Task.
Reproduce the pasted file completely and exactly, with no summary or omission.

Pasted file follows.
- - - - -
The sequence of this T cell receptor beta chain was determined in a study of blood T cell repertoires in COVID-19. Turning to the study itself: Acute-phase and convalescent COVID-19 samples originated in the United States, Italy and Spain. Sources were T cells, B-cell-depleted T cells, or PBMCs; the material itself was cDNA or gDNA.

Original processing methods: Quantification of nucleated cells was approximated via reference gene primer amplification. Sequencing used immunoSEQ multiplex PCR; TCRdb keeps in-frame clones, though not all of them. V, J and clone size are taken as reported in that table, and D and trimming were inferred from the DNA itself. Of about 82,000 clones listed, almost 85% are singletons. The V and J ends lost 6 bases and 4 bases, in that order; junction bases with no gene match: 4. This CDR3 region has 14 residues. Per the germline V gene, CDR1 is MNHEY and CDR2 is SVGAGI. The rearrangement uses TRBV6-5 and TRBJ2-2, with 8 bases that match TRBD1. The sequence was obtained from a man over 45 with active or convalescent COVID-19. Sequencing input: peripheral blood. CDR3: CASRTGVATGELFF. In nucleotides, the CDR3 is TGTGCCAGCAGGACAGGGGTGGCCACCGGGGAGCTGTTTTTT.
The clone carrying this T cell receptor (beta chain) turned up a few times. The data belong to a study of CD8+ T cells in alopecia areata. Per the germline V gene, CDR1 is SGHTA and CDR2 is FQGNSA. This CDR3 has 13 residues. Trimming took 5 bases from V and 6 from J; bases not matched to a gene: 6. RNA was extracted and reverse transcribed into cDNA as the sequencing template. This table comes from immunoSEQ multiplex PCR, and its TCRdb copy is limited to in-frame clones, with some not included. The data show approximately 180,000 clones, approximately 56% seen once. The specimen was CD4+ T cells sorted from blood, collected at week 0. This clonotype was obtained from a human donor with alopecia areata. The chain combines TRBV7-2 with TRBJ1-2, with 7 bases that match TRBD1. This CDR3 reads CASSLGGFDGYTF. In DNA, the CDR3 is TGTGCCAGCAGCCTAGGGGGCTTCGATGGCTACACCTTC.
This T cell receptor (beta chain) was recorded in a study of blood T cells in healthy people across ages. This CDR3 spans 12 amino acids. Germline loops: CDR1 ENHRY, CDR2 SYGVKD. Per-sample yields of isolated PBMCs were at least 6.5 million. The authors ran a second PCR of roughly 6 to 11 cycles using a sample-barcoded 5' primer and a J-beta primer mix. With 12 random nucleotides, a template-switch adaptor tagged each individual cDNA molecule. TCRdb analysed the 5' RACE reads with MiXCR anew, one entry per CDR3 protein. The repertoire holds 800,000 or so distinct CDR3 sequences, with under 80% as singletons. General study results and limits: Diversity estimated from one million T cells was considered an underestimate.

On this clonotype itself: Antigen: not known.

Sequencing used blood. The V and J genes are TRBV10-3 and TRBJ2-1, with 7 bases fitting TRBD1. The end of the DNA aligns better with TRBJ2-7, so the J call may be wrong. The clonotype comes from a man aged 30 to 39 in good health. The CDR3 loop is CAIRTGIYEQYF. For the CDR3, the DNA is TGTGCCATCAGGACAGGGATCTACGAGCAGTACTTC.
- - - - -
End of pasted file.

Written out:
The sequence of this T cell receptor beta chain was determined in a study of blood T cell repertoires in COVID-19. Turning to the study itself: Acute-phase and convalescent COVID-19 samples originated in the United States, Italy and Spain. Sources were T cells, B-cell-depleted T cells, or PBMCs; the material itself was cDNA or gDNA.

Original processing methods: Quantification of nucleated cells was approximated via reference gene primer amplification. Sequencing used immunoSEQ multiplex PCR; TCRdb keeps in-frame clones, though not all of them. V, J and clone size are taken as reported in that table, and D and trimming were inferred from the DNA itself. Of about 82,000 clones listed, almost 85% are singletons. The V and J ends lost 6 bases and 4 bases, in that order; junction bases with no gene match: 4. This CDR3 region has 14 residues. Per the germline V gene, CDR1 is MNHEY and CDR2 is SVGAGI. The rearrangement uses TRBV6-5 and TRBJ2-2, with 8 bases that match TRBD1. The sequence was obtained from a man over 45 with active or convalescent COVID-19. Sequencing input: peripheral blood. CDR3: CASRTGVATGELFF. In nucleotides, the CDR3 is TGTGCCAGCAGGACAGGGGTGGCCACCGGGGAGCTGTTTTTT.
The clone carrying this T cell receptor (beta chain) turned up a few times. The data belong to a study of CD8+ T cells in alopecia areata. Per the germline V gene, CDR1 is SGHTA and CDR2 is FQGNSA. This CDR3 has 13 residues. Trimming took 5 bases from V and 6 from J; bases not matched to a gene: 6. RNA was extracted and reverse transcribed into cDNA as the sequencing template. This table comes from immunoSEQ multiplex PCR, and its TCRdb copy is limited to in-frame clones, with some not included. The data show approximately 180,000 clones, approximately 56% seen once. The specimen was CD4+ T cells sorted from blood, collected at week 0. This clonotype was obtained from a human donor with alopecia areata. The chain combines TRBV7-2 with TRBJ1-2, with 7 bases that match TRBD1. This CDR3 reads CASSLGGFDGYTF. In DNA, the CDR3 is TGTGCCAGCAGCCTAGGGGGCTTCGATGGCTACACCTTC.
This T cell receptor (beta chain) was recorded in a study of blood T cells in healthy people across ages. This CDR3 spans 12 amino acids. Germline loops: CDR1 ENHRY, CDR2 SYGVKD. Per-sample yields of isolated PBMCs were at least 6.5 million. The authors ran a second PCR of roughly 6 to 11 cycles using a sample-barcoded 5' primer and a J-beta primer mix. With 12 random nucleotides, a template-switch adaptor tagged each individual cDNA molecule. TCRdb analysed the 5' RACE reads with MiXCR anew, one entry per CDR3 protein. The repertoire holds 800,000 or so distinct CDR3 sequences, with under 80% as singletons. General study results and limits: Diversity estimated from one million T cells was considered an underestimate.

On this clonotype itself: Antigen: not known.

Sequencing used blood. The V and J genes are TRBV10-3 and TRBJ2-1, with 7 bases fitting TRBD1. The end of the DNA aligns better with TRBJ2-7, so the J call may be wrong. The clonotype comes from a man aged 30 to 39 in good health. The CDR3 loop is CAIRTGIYEQYF. For the CDR3, the DNA is TGTGCCATCAGGACAGGGATCTACGAGCAGTACTTC.